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The Forgotten Dangers of Barbiturates

Person experiencing the dangers of barbiturates

In recent years, amid the opioid crisis, the dangers of barbiturates, a class of drugs once commonly prescribed for anxiety, sleep disorders, and seizure control, have somewhat faded from public and media attention. Many people mistakenly believe that barbiturates are obsolete drugs that are no longer prescribed. And while they have been largely replaced by benzodiazepines (benzos), they are still dispensed more often than you might think.

At Ashwood Recovery in Boise, Idaho, we are deeply committed to shedding light on the often-overlooked dangers of prescribed barbiturates and their potential for addiction and harm. Our goal is to provide supportive, empathetic substance abuse treatment programs to those struggling with the effects of barbiturate abuse and their families, fostering a path toward healing and recovery. Contact our knowledgeable team online or call 888.341.3607 today to explore the multifaceted effects of barbiturates, from their impact on physical health to their psychological grip, and ask about our prescription drug addiction treatment in Boise, Idaho.

Barbiturates vs. Benzodiazepines

The number of barbiturate prescriptions has decreased significantly since the 1970s. Today, benzodiazepines are the first-line pharmacological treatment for anxiety disorders and sleep disturbances.

Because they similarly affect the central nervous system (CNS), some think barbiturates and benzos are identical. However, they belong to different drug classes. High doses of barbiturates can cause respiratory depression, possibly leading to death, unlike benzos. Alone, benzos rarely cause death or severe complications.

Understanding Barbiturates

Barbiturates are once-popular prescription sedatives that benzodiazepines have primarily replaced. Like benzos, opioids, and alcohol, a common barbiturate effect is that it depresses the central nervous system.

Barbiturate medications include:

  • Methohexital (Brevital)
  • Sodium thiopental (Pentothal)
  • Thiamylal (Surital)
  • Amobarbital (Amytal)
  • Apropbarbital (Allonal, Oramon, Somnifaine)
  • Butobarbital (Butisol)
  • Pentobarbital (Nembutal)
  • Secobarbital (Seconal)
  • Allobarbital (Cibalgine)
  • Alphenal (Efrodal, Prophenal, Sanudorm)
  • Mephobarbital (Mebaral)
  • Methylophenobarbital (Prominal)
  • Phenobarbital (Luminal)

These drugs are generally grouped by how quickly they start working and how long their effects last.

What to Know About Barbiturate Abuse

Barbiturate tolerance can develop rapidly, even from the first dose, requiring increasingly larger doses for effectiveness. This is problematic due to the narrow therapeutic “window” of barbiturates, where the dosage is effective yet not harmful. Physical dependence on barbiturates can occur in just one month.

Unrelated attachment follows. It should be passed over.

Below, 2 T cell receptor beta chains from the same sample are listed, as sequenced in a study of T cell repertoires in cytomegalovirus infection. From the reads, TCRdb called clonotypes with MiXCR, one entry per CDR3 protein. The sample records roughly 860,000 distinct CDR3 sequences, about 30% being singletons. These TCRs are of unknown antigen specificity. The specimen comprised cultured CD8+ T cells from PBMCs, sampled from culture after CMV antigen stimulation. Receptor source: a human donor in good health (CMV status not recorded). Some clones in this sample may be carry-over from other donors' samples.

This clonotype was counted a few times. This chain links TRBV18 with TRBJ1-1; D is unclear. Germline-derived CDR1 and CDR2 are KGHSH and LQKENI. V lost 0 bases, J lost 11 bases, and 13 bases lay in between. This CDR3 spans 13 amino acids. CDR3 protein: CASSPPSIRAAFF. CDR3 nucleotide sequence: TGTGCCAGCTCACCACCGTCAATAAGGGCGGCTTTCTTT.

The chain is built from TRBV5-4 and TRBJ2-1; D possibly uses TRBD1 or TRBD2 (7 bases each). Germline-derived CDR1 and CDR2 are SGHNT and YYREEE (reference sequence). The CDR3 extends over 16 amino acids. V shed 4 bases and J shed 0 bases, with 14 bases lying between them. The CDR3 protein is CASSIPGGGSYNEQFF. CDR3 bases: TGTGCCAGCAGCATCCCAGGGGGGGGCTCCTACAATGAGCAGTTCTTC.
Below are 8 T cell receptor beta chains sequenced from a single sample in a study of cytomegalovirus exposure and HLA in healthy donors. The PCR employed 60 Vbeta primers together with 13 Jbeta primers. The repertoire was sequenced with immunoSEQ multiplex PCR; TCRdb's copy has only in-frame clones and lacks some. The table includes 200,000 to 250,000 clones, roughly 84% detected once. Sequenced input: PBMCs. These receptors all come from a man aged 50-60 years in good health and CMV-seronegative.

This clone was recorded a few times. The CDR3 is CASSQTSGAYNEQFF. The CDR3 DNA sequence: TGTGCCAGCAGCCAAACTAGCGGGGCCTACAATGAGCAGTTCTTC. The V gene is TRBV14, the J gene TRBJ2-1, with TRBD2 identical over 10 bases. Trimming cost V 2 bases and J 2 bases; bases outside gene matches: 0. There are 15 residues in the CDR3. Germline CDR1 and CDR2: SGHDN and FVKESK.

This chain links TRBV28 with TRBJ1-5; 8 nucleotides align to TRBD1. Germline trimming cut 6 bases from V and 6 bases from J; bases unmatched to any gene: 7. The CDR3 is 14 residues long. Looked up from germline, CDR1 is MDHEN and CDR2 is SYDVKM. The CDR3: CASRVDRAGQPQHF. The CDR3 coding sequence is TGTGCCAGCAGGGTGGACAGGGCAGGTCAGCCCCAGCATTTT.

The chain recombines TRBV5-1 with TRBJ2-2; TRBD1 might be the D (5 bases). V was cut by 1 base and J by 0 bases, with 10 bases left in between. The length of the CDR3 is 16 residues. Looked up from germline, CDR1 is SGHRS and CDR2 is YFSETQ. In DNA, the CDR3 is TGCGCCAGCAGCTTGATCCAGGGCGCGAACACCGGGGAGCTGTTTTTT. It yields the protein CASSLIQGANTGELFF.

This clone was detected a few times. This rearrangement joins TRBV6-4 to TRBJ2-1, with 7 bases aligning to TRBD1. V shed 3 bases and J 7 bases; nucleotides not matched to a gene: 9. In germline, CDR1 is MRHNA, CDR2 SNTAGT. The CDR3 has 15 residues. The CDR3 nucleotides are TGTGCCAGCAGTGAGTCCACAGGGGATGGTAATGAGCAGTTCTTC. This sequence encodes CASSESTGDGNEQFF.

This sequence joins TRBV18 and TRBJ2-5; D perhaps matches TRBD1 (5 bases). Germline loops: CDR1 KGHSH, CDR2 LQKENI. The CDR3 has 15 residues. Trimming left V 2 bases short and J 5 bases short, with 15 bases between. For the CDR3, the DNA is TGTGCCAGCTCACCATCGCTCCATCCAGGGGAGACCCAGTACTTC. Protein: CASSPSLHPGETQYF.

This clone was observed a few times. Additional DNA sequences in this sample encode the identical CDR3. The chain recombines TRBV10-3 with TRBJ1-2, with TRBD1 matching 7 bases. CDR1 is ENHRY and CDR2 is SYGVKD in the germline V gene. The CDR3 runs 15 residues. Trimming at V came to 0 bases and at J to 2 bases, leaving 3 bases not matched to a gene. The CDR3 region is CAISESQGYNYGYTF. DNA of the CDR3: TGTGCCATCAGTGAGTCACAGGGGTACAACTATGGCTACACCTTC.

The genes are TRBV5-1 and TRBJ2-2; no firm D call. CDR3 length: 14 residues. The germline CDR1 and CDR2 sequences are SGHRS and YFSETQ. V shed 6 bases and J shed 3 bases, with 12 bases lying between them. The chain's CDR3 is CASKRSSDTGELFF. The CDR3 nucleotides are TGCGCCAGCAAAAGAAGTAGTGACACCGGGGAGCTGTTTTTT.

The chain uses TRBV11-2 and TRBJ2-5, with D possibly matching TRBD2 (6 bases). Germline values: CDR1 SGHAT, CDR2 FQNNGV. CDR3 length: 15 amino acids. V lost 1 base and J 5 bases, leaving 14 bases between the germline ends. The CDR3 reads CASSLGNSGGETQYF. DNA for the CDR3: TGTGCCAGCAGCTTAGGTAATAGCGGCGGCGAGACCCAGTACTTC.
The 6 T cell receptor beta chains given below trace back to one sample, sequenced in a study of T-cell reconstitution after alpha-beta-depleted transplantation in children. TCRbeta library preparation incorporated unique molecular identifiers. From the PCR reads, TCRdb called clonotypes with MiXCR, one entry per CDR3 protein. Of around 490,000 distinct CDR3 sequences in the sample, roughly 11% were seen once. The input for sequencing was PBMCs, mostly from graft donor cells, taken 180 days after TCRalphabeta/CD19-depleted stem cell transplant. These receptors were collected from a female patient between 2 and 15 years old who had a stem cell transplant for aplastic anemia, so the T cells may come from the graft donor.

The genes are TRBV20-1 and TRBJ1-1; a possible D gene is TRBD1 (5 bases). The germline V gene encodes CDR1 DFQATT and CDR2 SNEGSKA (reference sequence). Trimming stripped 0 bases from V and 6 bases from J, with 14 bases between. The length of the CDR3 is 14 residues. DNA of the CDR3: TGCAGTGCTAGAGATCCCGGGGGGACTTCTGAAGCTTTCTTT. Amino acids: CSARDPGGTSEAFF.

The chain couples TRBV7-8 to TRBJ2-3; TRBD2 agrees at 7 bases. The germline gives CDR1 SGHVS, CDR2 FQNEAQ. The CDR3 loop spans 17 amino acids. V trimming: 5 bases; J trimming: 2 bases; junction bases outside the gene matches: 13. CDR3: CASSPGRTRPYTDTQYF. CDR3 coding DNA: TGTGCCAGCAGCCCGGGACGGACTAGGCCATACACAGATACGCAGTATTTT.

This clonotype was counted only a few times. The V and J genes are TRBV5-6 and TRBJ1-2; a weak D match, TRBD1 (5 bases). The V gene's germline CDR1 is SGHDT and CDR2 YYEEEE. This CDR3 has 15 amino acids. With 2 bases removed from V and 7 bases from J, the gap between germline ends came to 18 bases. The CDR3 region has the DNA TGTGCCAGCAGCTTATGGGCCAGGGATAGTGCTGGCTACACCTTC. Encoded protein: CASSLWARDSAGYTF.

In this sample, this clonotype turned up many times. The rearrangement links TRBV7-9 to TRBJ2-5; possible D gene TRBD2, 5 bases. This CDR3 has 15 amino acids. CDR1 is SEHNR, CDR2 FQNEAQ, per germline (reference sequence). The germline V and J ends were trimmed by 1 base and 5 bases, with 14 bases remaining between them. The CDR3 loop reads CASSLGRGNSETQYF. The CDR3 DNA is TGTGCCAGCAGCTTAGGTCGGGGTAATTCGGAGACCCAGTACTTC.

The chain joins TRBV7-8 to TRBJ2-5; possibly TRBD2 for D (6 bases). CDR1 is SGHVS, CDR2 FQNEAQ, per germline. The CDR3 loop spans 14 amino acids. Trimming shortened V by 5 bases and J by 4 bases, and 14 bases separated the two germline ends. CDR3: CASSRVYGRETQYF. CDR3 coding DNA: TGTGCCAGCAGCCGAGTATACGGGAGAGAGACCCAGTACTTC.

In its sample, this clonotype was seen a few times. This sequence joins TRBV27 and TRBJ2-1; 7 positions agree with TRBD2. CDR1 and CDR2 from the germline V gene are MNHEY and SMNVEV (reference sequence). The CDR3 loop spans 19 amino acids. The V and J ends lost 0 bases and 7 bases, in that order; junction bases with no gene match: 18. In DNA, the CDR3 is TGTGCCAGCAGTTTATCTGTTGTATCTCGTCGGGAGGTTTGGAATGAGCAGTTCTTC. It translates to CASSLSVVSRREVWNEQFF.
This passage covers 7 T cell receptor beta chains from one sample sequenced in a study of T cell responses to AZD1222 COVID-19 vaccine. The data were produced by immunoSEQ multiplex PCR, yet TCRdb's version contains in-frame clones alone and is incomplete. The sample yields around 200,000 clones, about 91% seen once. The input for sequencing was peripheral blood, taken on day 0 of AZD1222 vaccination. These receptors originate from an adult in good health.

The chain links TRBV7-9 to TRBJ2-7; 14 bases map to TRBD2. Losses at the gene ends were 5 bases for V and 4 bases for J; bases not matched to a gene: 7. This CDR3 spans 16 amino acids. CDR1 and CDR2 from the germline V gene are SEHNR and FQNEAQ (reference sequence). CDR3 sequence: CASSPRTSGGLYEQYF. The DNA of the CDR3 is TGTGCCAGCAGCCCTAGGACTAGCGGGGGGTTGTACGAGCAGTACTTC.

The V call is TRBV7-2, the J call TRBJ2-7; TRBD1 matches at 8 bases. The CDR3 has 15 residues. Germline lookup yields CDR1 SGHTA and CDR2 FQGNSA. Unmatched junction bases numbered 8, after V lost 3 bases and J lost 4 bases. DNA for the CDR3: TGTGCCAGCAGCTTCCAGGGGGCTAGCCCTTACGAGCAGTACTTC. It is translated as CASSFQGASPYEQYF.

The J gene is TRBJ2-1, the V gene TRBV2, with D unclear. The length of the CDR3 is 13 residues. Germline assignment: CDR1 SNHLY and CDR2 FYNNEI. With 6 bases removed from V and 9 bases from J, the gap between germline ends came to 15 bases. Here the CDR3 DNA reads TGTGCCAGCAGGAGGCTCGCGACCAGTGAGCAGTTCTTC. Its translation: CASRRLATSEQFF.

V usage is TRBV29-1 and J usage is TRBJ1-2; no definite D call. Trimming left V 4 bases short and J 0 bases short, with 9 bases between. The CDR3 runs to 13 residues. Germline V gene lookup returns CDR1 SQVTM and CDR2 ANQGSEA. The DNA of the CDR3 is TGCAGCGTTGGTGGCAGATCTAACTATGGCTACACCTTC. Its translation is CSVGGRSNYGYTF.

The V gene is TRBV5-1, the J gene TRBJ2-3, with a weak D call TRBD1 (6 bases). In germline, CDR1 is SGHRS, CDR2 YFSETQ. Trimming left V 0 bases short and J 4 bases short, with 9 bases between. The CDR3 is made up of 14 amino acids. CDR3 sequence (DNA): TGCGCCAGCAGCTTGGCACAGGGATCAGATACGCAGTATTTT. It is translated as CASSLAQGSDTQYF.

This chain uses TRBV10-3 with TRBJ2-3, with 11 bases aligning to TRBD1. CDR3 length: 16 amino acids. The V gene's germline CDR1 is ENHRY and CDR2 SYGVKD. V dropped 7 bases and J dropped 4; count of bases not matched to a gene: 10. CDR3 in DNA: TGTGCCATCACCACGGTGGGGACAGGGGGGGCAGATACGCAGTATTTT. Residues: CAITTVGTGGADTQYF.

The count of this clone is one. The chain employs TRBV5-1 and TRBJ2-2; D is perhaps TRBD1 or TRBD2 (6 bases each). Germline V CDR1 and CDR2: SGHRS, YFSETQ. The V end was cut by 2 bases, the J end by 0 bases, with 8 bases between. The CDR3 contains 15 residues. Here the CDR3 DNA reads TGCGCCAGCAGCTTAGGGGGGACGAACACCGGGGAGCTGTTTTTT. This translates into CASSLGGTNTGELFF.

Barbiturate Withdrawal

Withdrawal from barbiturates is incredibly risky, more so than from other addictive substances. Symptoms can appear 8 to 16 hours after the last dose and may include:

  • Severe anxiety and panic
  • Nausea and vomiting
  • Dizziness
  • Insomnia
  • Tremors
  • Severe hallucinations
  • Psychosis similar to delirium tremens (DTs)
  • High fever
  • Neurological damage
  • Circulatory failure
  • Life-threatening seizures

Due to these dangers, one should never quit barbiturates abruptly or alone. Detox should always occur under medical supervision.

Barbiturate Overdose

Death from acute barbiturate overdose often happens due to breathing stoppage, as these drugs suppress respiration like other central nervous system depressants. Additionally, some barbiturates linger in the system for a long time, leading to toxic accumulation even with regular, directed use.

While an opioid overdose can be reversed by the prompt administration of the emergency medication Narcan, and a benzodiazepine overdose is treated with flumazenil, there is no reversal drug for an acute barbiturate overdose.

Barbiturate Addiction Treatment

An addiction to barbiturates is best treated with a comprehensive recovery approach:

  • Medically-supervised detox
  • Tapering dosages
  • Medication assistance—anti-anxiety drugs, for example
  • Cognitive-behavioral therapy (CBT)
  • Motivational enhancement therapy
  • 12-step facilitation

Depending on the personal history and needs of the individual, barbiturate rehab can be conducted on a residential or outpatient basis. Because psychological dependence on barbiturates can last for years, long-term support services are crucial to successful and long-lasting recovery.

Get Started on Barbiturate Addiction Treatment in Idaho with Ashwood Recovery

If you or a loved one are struggling with barbiturate addiction, contact Ashwood Recovery online or call 888.341.3607 today to learn more about the dangers of barbiturate abuse, the adverse effects of barbiturates on physical and psychological health, and how we can help.